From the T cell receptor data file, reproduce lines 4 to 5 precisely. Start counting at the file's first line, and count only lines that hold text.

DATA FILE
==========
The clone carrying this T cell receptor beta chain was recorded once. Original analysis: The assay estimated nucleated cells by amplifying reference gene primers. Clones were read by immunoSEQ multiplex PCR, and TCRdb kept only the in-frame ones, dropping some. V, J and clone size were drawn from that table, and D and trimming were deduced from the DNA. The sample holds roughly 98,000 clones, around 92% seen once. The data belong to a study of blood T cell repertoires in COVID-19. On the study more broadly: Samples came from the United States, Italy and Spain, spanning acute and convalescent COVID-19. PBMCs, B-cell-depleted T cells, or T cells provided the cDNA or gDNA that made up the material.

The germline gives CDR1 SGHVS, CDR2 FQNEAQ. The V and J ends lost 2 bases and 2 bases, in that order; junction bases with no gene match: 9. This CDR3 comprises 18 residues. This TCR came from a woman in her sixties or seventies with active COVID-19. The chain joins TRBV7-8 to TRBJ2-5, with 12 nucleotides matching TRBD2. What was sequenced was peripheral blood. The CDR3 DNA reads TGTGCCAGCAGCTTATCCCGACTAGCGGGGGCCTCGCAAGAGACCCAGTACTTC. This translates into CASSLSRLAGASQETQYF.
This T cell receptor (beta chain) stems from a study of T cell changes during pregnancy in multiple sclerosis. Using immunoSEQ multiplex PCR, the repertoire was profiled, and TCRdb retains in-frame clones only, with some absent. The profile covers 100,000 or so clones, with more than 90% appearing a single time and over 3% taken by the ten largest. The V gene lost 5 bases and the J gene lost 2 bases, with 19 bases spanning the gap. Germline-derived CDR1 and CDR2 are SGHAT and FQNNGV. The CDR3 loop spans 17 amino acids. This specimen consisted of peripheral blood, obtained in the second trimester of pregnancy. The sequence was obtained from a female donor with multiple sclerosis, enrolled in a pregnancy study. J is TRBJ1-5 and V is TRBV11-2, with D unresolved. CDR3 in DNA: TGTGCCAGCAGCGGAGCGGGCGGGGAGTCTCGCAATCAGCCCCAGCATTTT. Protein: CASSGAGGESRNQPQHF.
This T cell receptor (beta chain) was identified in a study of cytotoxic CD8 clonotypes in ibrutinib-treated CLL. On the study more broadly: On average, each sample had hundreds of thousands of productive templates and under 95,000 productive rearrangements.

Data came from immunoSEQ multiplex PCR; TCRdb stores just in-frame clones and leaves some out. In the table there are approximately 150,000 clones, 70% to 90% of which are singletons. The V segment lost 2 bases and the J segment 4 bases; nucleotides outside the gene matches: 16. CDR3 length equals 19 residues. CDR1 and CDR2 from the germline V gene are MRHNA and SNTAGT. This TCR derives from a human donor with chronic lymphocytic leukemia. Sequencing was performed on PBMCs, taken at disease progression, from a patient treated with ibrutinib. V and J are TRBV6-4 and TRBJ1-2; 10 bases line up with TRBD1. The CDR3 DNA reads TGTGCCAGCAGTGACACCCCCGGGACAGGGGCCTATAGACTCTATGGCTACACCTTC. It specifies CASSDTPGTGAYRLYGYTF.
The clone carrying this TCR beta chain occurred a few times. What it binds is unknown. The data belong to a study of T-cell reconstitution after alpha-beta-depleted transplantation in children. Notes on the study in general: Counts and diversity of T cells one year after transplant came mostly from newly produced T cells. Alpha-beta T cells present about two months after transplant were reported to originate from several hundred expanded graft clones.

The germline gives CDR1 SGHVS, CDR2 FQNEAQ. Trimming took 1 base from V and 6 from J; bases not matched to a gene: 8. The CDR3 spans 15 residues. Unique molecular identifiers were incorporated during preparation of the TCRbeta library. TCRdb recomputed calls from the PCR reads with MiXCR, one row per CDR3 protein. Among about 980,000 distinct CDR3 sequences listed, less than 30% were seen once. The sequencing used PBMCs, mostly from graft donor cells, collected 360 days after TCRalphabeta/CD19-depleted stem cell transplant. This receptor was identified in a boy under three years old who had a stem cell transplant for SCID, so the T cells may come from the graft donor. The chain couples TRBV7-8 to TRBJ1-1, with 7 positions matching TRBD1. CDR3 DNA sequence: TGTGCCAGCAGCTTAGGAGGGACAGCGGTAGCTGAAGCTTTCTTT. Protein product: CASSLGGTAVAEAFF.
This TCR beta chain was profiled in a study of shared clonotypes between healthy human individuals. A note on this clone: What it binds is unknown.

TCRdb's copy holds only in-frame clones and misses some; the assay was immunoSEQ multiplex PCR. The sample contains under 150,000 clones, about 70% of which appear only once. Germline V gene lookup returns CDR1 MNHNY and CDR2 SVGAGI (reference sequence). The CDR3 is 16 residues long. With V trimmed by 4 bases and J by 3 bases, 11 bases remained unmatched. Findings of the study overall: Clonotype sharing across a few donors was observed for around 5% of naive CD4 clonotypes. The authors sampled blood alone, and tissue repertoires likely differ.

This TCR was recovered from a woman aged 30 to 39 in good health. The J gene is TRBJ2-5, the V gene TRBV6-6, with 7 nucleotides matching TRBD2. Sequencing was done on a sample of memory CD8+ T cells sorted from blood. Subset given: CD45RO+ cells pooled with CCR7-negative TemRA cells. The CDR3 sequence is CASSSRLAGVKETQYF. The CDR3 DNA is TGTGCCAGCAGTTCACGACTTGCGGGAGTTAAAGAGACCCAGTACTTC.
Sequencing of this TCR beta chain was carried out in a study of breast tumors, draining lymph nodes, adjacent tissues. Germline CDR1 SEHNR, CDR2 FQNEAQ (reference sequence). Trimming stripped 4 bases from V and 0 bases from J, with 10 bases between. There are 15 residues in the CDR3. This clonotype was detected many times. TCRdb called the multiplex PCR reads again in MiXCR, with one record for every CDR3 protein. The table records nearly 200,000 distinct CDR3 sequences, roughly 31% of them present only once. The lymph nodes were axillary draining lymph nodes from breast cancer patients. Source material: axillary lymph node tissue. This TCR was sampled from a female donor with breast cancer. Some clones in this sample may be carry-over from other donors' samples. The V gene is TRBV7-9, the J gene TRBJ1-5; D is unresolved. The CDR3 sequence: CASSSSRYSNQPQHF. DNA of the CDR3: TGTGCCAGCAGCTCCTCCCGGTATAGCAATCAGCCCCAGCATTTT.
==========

This T cell receptor (beta chain) was identified in a study of cytotoxic CD8 clonotypes in ibrutinib-treated CLL. On the study more broadly: On average, each sample had hundreds of thousands of productive templates and under 95,000 productive rearrangements.

Data came from immunoSEQ multiplex PCR; TCRdb stores just in-frame clones and leaves some out. In the table there are approximately 150,000 clones, 70% to 90% of which are singletons. The V segment lost 2 bases and the J segment 4 bases; nucleotides outside the gene matches: 16. CDR3 length equals 19 residues. CDR1 and CDR2 from the germline V gene are MRHNA and SNTAGT. This TCR derives from a human donor with chronic lymphocytic leukemia. Sequencing was performed on PBMCs, taken at disease progression, from a patient treated with ibrutinib. V and J are TRBV6-4 and TRBJ1-2; 10 bases line up with TRBD1. The CDR3 DNA reads TGTGCCAGCAGTGACACCCCCGGGACAGGGGCCTATAGACTCTATGGCTACACCTTC. It specifies CASSDTPGTGAYRLYGYTF.